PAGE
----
Officials at the Salt Lake City International Airport say the situation wasn’t all that safe and it wasn’t secure.
“You would see beer trucks, pop trucks and food trucks and all kinds of other trucks driving back and forth from the gate where they entered the airfield to the terminal” to make deliveries to concourse restaurants and stores, said airport director Bill Wyatt.
“That is not an optimal situation,” he added. “You don’t really know who the driver is. ... Driving on the airport itself can be a very dangerous experience and it’s not something that we ordinarily like to see.”
The airport held a grand opening Tuesday for a new facility that will change all that, called the Central Receiving and Distribution Center. It comes just in time for the Sept. 15 opening of the first phase of the new $4.1 billion airport, which has essentially been built on top of and to the side of the existing airport.
“Every good that goes into the secure side of the airport will eventually be processed and screened through this facility,” Wyatt said. “This year, we’ll have 58 [new] restaurants and shops that will be coming online over a period of time. All of them will be served from this facility.”
That includes using X-ray machines to examine everything, and reloading goods onto trucks operated by a new contractor, Bradford Air Logistics. It operates similar receiving and distribution centers at 20 other U.S. airports and at London’s Heathrow.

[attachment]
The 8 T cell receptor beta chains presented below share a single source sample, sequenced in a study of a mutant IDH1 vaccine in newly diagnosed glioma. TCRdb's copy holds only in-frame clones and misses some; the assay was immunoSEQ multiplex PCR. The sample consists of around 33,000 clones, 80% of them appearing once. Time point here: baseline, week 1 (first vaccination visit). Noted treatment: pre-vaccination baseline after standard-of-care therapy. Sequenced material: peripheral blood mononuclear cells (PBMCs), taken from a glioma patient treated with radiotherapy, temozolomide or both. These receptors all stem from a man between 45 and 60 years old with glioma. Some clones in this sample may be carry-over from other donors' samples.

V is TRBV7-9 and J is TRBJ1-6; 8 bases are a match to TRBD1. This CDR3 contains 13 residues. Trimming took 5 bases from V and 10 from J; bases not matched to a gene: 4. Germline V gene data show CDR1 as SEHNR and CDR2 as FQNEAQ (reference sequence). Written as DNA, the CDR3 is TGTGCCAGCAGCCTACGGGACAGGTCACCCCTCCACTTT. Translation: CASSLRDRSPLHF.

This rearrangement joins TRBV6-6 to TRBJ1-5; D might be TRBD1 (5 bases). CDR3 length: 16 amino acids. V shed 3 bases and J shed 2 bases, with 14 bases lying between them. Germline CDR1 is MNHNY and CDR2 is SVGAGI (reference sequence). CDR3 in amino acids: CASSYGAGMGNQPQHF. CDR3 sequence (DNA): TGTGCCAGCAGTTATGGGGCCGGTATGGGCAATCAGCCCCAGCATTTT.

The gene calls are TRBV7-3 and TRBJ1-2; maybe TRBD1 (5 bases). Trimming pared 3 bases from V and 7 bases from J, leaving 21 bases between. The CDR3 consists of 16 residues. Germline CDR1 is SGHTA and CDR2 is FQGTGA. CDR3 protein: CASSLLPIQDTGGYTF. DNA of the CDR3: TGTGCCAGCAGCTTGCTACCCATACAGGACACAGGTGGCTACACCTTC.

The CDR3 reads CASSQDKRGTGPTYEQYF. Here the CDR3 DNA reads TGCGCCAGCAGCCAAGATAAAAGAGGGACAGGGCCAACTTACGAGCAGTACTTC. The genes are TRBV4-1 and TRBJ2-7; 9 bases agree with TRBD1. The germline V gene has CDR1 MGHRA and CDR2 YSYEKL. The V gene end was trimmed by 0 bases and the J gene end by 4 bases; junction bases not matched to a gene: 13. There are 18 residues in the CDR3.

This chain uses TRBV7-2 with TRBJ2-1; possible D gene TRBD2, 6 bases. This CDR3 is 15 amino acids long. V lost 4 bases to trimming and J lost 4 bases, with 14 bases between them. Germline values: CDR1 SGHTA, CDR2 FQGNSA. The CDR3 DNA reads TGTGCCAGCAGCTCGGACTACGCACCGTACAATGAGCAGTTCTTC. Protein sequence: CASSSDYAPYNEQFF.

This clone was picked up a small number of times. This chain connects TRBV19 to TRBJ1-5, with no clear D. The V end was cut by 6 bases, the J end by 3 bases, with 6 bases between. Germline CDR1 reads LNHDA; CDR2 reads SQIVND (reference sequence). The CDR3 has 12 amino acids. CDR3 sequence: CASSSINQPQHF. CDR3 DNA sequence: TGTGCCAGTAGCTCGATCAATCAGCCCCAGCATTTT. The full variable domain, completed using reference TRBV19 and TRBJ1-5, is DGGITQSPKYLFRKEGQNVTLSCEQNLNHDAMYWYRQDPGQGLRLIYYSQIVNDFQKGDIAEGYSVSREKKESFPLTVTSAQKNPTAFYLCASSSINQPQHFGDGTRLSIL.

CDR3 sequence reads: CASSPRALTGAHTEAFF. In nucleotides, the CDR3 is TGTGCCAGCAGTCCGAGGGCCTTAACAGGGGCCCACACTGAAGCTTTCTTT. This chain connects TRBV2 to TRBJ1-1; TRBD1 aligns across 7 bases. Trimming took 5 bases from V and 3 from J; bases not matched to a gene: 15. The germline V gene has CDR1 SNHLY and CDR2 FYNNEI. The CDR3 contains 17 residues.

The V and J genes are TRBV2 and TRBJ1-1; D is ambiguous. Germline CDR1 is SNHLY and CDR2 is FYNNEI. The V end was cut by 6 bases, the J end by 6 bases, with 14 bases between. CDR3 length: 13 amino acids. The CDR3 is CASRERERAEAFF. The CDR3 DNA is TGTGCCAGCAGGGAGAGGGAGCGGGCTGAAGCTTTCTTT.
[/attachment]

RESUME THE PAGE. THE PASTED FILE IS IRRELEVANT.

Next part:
Bradford’s trucks “will be driven by people who are typically out on the airfield every single day,” Wyatt said. “They know what to look for. They know how to operate.”
The new center is in a refurbished warehouse-style building on the airport campus, where the interior was remodeled and new equipment added at a cost of $5.7 million.
Wyatt said officials decided to build the facility as part of the new airport project because aviation security “is getting tighter, and it’s getting more sophisticated and it’s becoming more important.”
Benjamin Richter, co-CEO and founder of Bradford Air Logistics, said another benefit is that passengers driving to the airport “no longer have to commingle with commercial traffic that we’ve rerouted” on service roads to the new facility, “hopefully creating a better experience.”
Officials say the new system should also reduce emissions from hundreds of weekly delivery trucks.
Richter said his company also is honored to participate in the broader $4.2 billion project, which he said “might be considered the eighth wonder of the world — building one airport right on top of another.”
Airport officials also announced that all of the airport’s excess food supplies will be donated to the Salt Lake City Mission. Restaurants and concessionaires will bring still edible food to a storage cooler, which Bradford will check daily and deliver to the mission.
Salt Lake City Council member James Rogers said the grand opening on Tuesday “is the first of hopefully very many dedications to come for Salt Lake City International.”
The first phase of the new airport opens in a month with a new terminal, concourse, parking garage and other facilities. In October, a second concourse is scheduled to open.
Last year before COVID-19, the airport served about 26 million passengers — but was designed to handle only 10 million.